I believe that your actions have the opposite effect from what you intend. A lot of the people whose questions you close are either fairly new users, or completely new users, who are going to be put off and frustrated by not being able to get answers to what seem to them like perfectly good questions. So SE (as a whole) ends up losing users. And my point about people with GOOD answers not getting to the question in time applies equally to the people with EXPERT answers; in fact, more so - experts are likely to be busy people. Commented Jan 18, 2012 at 10:02
  • 1
    Well, I disagree completely. If you have an issue with a specific action of mine, you should alert the moderators, I make mistakes as everyone else. But I stand by my overall mindset, and unless you prove that it has the opposite effect I won't change my mind. New users are required to read the faq, and the how to ask guideline, this isn't a forum or a help/support site, it's a Q&A site for professional developers. My first question was closed, I wasn't put off. I just tried a bit harder next time (well that failed, my second question was also bad, but I'm getting better at each iteration).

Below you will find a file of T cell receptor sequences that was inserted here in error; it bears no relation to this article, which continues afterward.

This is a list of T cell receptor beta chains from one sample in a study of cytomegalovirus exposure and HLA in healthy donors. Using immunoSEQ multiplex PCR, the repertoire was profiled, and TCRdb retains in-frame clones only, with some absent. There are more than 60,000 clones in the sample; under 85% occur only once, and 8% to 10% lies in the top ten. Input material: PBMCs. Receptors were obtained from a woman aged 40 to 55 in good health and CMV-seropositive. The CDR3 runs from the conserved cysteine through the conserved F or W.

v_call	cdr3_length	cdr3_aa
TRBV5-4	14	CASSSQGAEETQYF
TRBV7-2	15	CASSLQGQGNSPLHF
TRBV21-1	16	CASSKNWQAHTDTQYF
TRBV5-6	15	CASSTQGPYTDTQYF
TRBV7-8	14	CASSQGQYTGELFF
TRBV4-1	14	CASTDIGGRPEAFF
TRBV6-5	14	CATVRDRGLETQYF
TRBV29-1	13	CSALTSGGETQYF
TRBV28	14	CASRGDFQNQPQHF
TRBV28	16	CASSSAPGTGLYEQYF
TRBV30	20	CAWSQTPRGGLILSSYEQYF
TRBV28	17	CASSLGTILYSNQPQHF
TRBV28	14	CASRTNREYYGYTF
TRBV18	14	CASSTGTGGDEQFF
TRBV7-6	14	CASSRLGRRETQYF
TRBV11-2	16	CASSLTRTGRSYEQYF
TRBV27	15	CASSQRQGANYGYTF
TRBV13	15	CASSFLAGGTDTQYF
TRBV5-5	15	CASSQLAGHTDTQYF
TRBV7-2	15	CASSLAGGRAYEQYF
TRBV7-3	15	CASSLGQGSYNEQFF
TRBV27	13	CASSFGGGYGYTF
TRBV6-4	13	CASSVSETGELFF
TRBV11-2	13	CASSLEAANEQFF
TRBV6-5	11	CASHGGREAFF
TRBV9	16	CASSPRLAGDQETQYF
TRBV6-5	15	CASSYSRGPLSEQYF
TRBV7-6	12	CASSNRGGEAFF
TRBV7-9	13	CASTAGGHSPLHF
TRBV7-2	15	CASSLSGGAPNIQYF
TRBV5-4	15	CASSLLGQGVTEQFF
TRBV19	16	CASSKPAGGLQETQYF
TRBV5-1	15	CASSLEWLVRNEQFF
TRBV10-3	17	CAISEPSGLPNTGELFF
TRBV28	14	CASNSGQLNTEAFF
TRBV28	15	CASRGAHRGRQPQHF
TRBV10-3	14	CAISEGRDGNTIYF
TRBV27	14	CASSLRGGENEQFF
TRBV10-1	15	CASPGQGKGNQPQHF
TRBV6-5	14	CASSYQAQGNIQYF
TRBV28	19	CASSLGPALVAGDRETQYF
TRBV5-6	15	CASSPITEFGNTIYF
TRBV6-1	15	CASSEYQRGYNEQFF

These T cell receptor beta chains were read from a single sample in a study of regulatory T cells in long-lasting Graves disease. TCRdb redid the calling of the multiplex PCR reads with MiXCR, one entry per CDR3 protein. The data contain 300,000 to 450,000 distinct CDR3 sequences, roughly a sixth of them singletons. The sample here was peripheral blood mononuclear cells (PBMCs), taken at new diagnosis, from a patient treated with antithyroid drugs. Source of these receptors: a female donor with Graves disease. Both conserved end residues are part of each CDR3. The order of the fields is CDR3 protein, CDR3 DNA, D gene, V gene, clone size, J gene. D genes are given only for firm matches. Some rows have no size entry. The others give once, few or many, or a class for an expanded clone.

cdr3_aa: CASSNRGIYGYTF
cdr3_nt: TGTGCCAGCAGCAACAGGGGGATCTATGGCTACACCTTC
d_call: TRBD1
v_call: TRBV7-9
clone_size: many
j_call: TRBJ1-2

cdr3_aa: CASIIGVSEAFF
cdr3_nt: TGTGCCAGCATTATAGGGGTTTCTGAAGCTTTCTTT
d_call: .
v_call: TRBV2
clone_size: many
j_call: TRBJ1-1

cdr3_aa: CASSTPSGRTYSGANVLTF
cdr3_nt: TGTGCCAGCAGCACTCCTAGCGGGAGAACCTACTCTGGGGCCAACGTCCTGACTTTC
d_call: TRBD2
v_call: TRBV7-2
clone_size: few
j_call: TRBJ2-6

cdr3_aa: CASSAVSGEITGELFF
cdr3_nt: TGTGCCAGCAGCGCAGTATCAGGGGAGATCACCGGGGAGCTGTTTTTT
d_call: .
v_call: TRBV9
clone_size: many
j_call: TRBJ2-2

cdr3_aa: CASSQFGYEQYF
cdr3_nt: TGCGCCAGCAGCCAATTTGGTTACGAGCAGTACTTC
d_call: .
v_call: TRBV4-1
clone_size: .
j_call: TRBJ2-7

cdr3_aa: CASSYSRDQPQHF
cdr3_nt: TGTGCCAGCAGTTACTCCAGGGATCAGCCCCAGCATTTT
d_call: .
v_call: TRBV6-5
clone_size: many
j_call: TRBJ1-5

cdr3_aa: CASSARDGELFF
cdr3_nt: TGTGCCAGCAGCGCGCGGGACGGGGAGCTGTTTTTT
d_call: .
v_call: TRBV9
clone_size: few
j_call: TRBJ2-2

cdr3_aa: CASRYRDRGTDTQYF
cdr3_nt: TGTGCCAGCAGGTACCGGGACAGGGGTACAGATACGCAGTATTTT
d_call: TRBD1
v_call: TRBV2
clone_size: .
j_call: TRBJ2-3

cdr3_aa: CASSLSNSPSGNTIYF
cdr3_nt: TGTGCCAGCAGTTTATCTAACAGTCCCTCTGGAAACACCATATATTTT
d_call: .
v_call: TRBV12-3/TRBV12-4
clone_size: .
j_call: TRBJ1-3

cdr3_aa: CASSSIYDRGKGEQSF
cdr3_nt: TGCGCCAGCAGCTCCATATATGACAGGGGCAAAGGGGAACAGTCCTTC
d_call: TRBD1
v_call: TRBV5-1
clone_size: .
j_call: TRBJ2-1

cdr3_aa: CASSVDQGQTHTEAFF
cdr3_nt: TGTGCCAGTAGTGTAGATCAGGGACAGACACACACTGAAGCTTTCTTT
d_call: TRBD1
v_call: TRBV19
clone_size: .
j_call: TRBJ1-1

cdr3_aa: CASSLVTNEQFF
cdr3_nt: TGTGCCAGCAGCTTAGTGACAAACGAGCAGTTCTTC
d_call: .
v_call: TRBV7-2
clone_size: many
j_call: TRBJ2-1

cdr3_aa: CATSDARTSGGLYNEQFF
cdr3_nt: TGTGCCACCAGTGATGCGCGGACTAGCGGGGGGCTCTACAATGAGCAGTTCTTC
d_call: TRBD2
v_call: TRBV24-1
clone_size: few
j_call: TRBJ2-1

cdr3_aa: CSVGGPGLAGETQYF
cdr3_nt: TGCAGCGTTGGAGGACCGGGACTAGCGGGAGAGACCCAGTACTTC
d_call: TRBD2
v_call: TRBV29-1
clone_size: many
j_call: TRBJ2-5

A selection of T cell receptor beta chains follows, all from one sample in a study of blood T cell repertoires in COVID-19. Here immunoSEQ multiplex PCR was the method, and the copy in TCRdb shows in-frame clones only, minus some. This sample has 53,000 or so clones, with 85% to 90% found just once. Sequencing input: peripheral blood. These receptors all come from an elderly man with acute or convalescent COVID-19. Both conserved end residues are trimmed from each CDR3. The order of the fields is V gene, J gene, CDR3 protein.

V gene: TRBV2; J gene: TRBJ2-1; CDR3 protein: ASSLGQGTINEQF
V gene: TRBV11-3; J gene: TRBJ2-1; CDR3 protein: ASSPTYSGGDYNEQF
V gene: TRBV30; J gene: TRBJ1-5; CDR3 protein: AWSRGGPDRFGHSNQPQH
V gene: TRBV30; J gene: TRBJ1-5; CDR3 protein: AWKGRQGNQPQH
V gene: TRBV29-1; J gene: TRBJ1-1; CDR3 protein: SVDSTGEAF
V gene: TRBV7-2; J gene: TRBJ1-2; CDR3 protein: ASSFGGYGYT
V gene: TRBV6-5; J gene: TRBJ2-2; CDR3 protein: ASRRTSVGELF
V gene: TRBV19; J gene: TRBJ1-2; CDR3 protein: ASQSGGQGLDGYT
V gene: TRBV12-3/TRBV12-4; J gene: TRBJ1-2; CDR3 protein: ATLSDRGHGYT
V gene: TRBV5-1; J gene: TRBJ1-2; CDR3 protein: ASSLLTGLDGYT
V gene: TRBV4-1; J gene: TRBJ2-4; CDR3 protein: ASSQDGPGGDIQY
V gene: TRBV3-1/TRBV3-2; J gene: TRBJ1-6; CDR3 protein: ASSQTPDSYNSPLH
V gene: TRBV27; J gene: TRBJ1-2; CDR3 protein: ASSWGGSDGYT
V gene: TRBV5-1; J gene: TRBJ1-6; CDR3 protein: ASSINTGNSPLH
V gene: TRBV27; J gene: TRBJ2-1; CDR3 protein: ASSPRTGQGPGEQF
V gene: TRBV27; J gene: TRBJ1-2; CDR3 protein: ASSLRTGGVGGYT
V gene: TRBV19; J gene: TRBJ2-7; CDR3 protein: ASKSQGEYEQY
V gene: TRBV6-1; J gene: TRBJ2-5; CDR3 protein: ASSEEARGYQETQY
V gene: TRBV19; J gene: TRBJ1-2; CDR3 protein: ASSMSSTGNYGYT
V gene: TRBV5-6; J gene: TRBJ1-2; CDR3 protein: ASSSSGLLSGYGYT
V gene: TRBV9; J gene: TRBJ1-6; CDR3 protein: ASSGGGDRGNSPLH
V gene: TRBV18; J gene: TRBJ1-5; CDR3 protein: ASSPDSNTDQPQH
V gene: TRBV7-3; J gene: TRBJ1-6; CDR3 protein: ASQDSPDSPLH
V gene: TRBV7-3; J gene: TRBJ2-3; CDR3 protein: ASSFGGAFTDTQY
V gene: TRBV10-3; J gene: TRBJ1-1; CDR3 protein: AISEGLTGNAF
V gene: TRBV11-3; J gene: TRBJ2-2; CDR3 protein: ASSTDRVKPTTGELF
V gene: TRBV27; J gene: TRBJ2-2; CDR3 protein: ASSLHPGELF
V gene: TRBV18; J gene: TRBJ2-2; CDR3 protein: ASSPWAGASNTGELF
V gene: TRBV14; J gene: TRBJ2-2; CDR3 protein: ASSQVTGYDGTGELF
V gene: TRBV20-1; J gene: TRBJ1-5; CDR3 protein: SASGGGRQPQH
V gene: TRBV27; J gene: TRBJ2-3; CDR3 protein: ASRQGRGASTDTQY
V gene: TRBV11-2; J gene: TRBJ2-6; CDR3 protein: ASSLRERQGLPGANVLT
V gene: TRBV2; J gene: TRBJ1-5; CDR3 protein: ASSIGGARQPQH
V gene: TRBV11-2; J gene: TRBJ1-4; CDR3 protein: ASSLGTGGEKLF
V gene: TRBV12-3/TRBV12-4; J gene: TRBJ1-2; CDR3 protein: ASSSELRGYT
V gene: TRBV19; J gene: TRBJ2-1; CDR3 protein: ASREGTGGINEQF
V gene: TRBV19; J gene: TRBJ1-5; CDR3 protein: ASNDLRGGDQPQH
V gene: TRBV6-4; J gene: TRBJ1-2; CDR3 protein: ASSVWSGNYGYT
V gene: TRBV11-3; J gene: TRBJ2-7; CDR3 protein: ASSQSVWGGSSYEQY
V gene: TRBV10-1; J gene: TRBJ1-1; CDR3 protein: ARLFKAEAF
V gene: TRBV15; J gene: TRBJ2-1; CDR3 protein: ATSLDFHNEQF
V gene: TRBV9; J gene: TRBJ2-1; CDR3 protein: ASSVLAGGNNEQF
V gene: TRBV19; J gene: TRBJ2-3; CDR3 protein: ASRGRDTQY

– yannis
    Commented Jan 18, 2012 at 10:12
  • I'm more commenting on a general trend, than complaining about a specific action. I did say "a small group of users", rather than "just Zaphod B". It looks like you and I will just have to continue to disagree. In any case, I now understand your motivation better, and I will think more about what you've said. I hope you will also think about what I've said. Commented Jan 18, 2012 at 10:16
  • Oh I know, I didn't take it personally, sorry if my phrasing was misleading. But since you seem to believe that a very small group of people are doing something wrong, my advice is to alert the mods somehow (a meta question could work to that effect, if you don't name any names). On the general discussion, yeap we seem to be at opposite ends, so we agree to disagree :)